Researchers identify how cells move faster in mucus than in blood

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Some cells move faster in thicker liquid — think honey versus water, or mucus versus blood — because their ruffled edges sense the viscosity of their surroundings and adapt to increase their speed.

This is one of the surprising findings of a new study published in Natural Physics by researchers from the University of Toronto, Johns Hopkins University and Vanderbilt University.

The researchers’ combined findings on cancer and fibroblast cells – the type that often scar tissue – suggest that the viscosity of a cell’s surrounding environment is an important contributor to disease and may help explain progression. tumor, scarring in mucus-filled lungs affected by cystic fibrosis, and the healing process.

3D rendering of breast cancer cell increasing area of ​​spread when adding viscous fluid. Color code for height, where cooler colors are higher. The rendering was created from a confocal z-stack timelapse of a breast cancer cell transfected with eGFP-F-tractin. A viscous fluid was added at 3.22 s. Video displayed at 25 fps

“This link between cell viscosity and attachment has never been demonstrated before,” says Sergei Plotnikov, an assistant professor in the Department of Cellular and Systems Biology in the Faculty of Arts and Sciences at the University of Toronto and co-corresponding author of the study. “We found that the thicker the surrounding environment, the more strongly the cells adhered to the substrate and the faster they moved – much like walking on an icy surface with spiked shoes, compared to shoes with no adhesion at all. .”

Understanding why cells behave in this unexpected way is important because cancerous tumors create a slimy environment, which means spreading cells can move faster through tumors than non-cancerous tissue.

Since the researchers observed that cancer cells accelerate in a thickened environment, they concluded that the development of ruffled edges in cancer cells may contribute to the spread of cancer to other parts of the body.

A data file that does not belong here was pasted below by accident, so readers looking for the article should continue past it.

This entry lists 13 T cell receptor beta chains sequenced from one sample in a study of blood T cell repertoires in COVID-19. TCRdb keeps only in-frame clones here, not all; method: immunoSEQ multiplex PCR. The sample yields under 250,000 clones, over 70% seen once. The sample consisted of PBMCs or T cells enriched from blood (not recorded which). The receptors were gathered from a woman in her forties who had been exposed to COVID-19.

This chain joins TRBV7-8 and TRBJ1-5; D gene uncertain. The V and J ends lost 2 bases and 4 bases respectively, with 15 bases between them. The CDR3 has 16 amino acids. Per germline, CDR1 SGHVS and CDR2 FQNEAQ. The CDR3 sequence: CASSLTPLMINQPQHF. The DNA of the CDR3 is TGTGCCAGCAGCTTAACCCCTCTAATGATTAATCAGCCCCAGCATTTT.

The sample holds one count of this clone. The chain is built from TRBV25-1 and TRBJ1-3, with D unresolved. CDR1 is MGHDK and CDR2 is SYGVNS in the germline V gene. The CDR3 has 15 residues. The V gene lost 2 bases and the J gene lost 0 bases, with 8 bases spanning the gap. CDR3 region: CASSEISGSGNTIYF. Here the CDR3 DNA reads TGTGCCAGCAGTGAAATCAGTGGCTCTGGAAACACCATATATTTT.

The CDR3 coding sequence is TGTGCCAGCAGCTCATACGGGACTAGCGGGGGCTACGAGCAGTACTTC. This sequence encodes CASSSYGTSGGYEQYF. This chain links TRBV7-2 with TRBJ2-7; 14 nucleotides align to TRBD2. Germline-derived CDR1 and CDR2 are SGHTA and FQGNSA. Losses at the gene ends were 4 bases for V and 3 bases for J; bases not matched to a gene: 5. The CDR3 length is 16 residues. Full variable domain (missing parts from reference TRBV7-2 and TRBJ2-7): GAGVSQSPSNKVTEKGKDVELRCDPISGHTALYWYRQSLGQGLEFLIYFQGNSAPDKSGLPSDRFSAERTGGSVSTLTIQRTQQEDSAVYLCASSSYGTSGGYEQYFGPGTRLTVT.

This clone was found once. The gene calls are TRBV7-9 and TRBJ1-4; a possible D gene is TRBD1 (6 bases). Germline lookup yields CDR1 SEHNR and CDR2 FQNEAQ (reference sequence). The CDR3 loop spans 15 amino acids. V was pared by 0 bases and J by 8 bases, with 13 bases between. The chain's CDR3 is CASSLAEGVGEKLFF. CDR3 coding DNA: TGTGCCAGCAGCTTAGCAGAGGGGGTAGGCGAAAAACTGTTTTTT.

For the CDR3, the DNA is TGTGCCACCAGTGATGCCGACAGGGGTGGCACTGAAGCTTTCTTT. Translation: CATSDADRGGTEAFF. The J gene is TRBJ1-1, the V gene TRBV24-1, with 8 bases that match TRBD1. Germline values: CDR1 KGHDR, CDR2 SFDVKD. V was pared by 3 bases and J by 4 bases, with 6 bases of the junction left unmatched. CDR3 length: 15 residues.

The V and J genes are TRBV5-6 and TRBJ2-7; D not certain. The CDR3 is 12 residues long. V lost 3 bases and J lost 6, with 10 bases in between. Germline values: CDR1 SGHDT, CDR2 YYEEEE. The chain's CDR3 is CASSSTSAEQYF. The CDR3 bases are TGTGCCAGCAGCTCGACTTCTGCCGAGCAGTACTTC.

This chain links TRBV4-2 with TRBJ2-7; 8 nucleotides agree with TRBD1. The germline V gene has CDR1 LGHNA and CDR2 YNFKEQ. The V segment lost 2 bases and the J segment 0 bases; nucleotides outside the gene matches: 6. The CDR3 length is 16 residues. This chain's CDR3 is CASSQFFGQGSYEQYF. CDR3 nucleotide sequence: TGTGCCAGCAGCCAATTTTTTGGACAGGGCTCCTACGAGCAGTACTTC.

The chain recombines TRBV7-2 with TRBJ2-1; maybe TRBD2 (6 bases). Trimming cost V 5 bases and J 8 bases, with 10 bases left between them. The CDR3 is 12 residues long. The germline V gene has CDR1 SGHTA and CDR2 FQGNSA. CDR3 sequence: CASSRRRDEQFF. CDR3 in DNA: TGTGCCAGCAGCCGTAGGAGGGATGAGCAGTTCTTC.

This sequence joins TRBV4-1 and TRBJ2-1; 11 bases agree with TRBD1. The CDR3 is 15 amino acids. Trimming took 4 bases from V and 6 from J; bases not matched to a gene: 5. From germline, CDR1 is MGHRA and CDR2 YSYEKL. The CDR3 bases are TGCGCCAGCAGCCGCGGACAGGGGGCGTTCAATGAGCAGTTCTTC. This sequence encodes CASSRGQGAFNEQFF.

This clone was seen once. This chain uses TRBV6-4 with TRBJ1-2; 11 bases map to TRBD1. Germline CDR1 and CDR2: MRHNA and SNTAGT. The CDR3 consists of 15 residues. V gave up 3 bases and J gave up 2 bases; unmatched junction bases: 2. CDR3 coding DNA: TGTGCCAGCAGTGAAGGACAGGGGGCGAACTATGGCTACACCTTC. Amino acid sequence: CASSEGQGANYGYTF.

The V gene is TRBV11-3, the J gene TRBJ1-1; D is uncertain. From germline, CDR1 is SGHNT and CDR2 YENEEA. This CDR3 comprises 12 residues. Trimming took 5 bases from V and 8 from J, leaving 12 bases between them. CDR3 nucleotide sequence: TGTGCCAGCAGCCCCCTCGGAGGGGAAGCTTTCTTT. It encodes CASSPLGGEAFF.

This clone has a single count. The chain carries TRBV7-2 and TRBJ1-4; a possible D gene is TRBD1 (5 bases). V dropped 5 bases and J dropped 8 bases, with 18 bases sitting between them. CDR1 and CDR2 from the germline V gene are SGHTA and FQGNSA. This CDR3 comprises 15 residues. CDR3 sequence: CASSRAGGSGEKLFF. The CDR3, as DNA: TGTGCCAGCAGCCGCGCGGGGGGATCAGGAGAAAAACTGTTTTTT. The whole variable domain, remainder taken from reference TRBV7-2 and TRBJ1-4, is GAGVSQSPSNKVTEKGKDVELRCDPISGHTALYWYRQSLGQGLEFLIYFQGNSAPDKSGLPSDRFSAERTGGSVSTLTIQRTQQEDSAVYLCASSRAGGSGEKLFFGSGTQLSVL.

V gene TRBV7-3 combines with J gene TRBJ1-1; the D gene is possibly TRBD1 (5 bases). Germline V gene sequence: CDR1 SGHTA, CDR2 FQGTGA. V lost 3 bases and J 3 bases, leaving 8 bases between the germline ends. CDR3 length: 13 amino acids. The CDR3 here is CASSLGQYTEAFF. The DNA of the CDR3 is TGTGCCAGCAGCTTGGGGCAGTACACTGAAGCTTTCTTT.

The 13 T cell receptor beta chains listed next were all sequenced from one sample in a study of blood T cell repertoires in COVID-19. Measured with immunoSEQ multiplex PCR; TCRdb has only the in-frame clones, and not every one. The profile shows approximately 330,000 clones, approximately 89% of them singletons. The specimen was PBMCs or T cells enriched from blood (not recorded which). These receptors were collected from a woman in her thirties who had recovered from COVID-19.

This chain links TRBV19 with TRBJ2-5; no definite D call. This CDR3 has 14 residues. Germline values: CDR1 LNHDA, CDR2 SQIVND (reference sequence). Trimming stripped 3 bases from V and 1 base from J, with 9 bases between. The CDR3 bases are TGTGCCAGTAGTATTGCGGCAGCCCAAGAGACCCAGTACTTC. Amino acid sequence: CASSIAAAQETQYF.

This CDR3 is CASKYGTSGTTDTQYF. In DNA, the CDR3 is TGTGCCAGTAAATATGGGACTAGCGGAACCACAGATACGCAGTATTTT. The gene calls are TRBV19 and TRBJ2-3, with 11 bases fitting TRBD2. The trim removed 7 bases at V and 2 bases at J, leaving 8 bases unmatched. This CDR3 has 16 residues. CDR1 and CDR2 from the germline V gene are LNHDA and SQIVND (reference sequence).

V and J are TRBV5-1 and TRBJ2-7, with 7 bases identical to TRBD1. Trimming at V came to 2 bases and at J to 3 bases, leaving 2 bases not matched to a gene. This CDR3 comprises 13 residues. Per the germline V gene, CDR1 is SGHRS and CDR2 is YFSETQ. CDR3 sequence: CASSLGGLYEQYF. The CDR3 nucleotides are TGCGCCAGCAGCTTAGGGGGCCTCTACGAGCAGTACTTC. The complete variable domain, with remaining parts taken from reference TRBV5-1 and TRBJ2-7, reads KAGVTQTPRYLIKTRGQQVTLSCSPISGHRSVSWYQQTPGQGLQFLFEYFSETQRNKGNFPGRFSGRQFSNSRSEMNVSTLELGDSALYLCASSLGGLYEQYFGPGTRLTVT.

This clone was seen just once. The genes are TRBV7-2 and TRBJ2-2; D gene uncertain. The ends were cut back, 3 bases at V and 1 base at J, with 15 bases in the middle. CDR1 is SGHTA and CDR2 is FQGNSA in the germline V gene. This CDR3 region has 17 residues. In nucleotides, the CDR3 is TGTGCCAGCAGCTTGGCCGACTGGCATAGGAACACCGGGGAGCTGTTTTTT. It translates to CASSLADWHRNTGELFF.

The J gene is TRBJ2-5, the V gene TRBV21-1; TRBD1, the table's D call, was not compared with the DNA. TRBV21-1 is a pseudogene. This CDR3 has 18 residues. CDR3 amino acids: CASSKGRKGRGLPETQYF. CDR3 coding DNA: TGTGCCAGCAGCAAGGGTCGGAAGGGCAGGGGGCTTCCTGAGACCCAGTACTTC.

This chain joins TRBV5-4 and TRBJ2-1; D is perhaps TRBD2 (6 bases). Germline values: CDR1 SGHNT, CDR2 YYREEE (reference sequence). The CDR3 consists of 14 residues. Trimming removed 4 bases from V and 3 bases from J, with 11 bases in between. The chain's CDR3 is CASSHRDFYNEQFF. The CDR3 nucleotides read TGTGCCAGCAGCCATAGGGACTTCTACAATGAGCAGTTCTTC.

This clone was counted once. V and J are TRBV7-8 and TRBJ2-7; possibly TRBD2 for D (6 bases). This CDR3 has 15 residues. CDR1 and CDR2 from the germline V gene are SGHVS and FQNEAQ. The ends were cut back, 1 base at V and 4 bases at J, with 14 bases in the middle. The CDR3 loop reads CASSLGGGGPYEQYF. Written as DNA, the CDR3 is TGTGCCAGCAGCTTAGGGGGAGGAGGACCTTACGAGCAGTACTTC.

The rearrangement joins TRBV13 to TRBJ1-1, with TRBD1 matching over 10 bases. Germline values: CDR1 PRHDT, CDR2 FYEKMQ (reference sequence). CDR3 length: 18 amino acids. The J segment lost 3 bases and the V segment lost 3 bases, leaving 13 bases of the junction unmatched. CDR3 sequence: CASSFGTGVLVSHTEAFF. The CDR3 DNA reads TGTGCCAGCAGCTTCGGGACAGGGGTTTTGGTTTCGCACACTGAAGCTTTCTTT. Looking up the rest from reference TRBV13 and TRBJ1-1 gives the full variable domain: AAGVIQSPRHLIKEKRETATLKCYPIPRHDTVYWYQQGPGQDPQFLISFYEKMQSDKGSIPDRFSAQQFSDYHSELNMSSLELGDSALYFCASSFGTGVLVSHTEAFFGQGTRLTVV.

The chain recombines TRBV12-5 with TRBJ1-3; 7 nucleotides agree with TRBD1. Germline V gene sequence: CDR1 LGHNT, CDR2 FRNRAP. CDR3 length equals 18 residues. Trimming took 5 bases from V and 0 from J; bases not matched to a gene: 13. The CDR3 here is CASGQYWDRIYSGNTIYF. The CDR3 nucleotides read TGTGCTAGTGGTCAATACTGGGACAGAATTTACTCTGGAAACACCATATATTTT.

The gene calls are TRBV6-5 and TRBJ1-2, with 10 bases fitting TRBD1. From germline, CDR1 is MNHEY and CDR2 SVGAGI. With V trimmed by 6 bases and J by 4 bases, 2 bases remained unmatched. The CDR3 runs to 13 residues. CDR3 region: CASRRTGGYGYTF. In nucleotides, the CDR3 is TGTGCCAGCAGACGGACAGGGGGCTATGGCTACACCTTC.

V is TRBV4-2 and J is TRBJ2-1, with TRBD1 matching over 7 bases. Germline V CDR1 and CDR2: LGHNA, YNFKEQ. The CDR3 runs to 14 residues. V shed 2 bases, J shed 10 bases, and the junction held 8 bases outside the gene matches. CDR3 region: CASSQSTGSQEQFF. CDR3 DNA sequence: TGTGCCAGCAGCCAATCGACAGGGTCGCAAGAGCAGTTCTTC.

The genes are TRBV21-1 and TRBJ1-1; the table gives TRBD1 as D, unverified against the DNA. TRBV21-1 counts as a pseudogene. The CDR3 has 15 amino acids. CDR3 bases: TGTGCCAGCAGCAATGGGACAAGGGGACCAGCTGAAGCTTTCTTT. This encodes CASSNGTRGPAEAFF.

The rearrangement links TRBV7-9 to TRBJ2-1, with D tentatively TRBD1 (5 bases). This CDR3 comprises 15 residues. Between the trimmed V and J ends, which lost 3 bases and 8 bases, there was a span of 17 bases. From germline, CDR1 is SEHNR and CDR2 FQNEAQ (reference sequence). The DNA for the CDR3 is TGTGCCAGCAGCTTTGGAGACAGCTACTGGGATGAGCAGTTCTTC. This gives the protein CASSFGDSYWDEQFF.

Targeting the spreading response in fibroblasts, on the other hand, may reduce tissue damage in mucus-filled lungs affected by cystic fibrosis. Because ruffled fibroblasts move quickly, they are the first cell type to move through mucus to the wound, contributing to scarring rather than healing. These findings may also imply that by altering the viscosity of lung mucus, one can control cell movement.

“By showing how cells react to their surroundings and describing the physical properties of that area, we can learn what affects their behavior and possibly how to influence it,” explains Ernest IuPhD student in the Department of Cellular and Systems Biology and co-author of the study.

Plotnikov adds: “For example, maybe if you put a liquid as thick as honey in a wound, the cells will move deeper and faster there, thus healing it more effectively.”

Sergei Plotnikov (photo by Diana Tyszko)

Plotnikov and Iu used advanced microscopy techniques to measure the traction that cells exert to move and changes in structural molecules inside cells. They compared cancer cells and fibroblasts, which have wrinkled edges, to cells with smooth edges. They determined that the ruffled edges of the cell sense the thickened environment, triggering a response that allows the cell to break through the resistance – the ruffles flatten, spread out, and cling to the surrounding surface.

The experiment originated at Johns Hopkins, where researchers Yun Chen and Matthew Pittman were examining the movement of cancer cells. Chen is assistant professor of mechanical engineering and senior author of the study, while Pittman is a doctoral student and first author.

Pittman created a viscous, mucus-like polymer solution, dropped it onto different cell types, and found that cancer cells moved faster than non-cancerous cells as they migrated through the thick liquid. To further probe this behavior, Chen collaborated with Plotnikov at the University of Toronto, who specializes in pushing and pulling cell movement.

Plotnikov was amazed at the shift in thick mucus-like liquid. “Normally we see slow, subtle changes under the microscope, but we can see cells moving twice as fast in real time and expanding to double their original size,” he says.

Ernest Iu

Typically, cell movement depends on myosin proteins, which help muscles contract. Plotnikov and Iu reasoned that stopping myosin would stop the cells from spreading. However, they were surprised when evidence showed that the cells still accelerated despite this action. Instead, they found that the columns of the protein actin inside the cell, which helps muscle contraction, became more stable in response to the thick liquid, pushing the edge of the cell further.

Teams are now studying how to slow the movement of ruffled cells through thickened environments, which could open the door to new treatments for people affected by cancer and cystic fibrosis.

Funding for the research was provided by the Natural Sciences and Engineering Research Council of Canada, the Canadian Institutes of Health Research, the Canadian Network for Research and Innovation in Machining Technology, the Ontario Graduate Studies, the US Department of Health and Human Services and the US Department of Defense. .

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